2. Another option might be to use, much like the aforementioned Hilbert stress-energy tensor, $$\sigma^{mn} = \frac{2}{\sqrt{g}}\frac{\delta \mathcal{F}}{\delta g_{mn}}$$ where the variation of free energy $\delta \mathcal{F} = \int \sqrt{g}\sigma^{mn}\delta\varepsilon_{mn}\mathrm{d}^3x$; $\varepsilon_{mn}$ being the strain, interpreted through metric changes for the above formula [Mistura, Int. J. Thermophys. 8, 397 (1987)]. This form is automatically symmetric and unique. Moreover, it is equivalent to the previous definition should one choose the integration contours to be straight lines from one atom to the next. This all sounds great, but will this always give the correct results for measurable quantities i.e. is it fully consistent with thermodynamics?

On top of these issues, one likely has to worry about non-extensibility.


To summarize: Can one generalize the Hilbert stress-energy tensor to classical thermodynamics by calling the variation of free energy w.r.t. the metric (multiplied by $2/\sqrt{g}$) the stress tensor? Or must one use the canonical stress(-energy) tensor? The latter would lead to problems with gauge invariance; How does one interpret these? Is there an obvious proof? And finally: Are the suggested approaches doomed to fail due to the long range nature of the problem, and thus the non-extensibility of the thermodynamical quantities?

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  • $\begingroup$ I can't answer your question, but of all the questions I've seen today on PSE this is the one that deserves an answer, I just hope it isn't ignored because of its difficulty level. $\endgroup$ – Zach466920 Aug 19 '15 at 4:31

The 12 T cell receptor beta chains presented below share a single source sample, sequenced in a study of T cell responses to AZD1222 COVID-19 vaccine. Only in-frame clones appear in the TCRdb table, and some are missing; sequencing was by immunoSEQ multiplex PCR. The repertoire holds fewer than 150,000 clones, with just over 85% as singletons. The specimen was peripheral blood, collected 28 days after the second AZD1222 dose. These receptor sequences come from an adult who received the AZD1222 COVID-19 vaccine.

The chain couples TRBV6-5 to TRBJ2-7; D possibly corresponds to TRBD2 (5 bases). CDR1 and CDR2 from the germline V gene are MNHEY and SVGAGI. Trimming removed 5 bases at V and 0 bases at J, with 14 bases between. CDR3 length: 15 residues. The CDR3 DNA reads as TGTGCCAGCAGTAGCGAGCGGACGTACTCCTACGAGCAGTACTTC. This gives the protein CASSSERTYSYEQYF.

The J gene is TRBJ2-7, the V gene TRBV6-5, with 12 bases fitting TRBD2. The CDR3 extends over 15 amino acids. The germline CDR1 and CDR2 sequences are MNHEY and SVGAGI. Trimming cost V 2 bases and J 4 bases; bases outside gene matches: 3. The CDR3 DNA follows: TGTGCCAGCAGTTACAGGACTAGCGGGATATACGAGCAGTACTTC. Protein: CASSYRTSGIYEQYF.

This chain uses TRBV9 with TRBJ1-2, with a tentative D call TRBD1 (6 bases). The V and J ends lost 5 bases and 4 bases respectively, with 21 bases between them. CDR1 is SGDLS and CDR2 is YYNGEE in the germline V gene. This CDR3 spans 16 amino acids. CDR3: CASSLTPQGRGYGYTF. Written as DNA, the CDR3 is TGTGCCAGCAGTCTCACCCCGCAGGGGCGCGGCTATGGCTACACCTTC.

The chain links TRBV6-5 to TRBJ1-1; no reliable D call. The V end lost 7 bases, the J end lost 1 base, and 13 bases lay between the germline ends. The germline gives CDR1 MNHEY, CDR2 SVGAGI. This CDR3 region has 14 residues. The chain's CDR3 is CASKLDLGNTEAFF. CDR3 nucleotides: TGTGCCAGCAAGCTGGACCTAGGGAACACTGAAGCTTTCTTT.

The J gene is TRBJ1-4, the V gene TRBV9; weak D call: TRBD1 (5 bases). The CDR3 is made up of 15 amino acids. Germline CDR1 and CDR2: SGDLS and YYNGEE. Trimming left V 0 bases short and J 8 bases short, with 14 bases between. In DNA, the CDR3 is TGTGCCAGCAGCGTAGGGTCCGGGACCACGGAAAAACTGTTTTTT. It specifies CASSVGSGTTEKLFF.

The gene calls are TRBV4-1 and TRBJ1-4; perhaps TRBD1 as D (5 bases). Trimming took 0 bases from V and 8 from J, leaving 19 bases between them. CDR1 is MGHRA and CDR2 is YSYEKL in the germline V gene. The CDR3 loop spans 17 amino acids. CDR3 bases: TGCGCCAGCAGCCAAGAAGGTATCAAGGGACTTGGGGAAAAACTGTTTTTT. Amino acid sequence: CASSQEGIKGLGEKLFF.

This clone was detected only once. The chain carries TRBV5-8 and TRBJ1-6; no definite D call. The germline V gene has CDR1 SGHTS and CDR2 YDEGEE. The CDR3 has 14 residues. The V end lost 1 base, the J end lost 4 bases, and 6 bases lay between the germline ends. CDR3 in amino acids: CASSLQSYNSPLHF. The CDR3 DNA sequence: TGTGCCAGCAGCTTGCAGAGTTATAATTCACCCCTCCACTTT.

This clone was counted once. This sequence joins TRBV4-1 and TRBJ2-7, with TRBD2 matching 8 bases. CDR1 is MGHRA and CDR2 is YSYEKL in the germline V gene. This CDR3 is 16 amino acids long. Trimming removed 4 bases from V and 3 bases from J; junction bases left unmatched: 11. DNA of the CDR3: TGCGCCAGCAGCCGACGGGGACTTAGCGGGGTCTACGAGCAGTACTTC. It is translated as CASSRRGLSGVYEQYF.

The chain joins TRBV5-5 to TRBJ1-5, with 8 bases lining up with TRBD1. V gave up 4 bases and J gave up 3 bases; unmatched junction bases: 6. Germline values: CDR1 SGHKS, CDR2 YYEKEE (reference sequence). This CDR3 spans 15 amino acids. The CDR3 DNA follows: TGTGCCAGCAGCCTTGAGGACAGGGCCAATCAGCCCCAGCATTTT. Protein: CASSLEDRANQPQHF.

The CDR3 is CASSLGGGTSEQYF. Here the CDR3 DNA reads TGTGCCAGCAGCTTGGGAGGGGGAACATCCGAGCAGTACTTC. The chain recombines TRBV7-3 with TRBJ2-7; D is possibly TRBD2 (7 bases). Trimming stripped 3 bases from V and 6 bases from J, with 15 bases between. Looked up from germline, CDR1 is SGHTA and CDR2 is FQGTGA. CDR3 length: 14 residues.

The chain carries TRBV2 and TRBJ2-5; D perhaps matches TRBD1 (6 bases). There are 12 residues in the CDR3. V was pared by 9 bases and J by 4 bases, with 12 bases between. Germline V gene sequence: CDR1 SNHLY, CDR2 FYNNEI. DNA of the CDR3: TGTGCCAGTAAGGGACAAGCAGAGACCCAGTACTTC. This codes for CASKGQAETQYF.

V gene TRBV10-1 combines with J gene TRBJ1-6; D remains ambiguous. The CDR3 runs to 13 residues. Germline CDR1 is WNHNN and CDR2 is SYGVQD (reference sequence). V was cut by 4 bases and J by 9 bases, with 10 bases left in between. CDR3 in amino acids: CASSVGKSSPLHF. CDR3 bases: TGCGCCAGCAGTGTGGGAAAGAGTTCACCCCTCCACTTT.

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Only the symmetric stress tensor is physical, since thermodynamics demands a symmetric stress tensor. Since the symmetric stress tensor is unique, your option 2 is the correct one. (Canonical versions may be simpler but need not be physical; cf. the canonical momentum, which is often different from the physical momenetum.)

This is completely unrelated to the question of long-range forces as the stress tensor is a fully local concept. In particular, the stress tensor is already determined on the most fundamental level (quantum field theory) and remains the same on every level of approximation.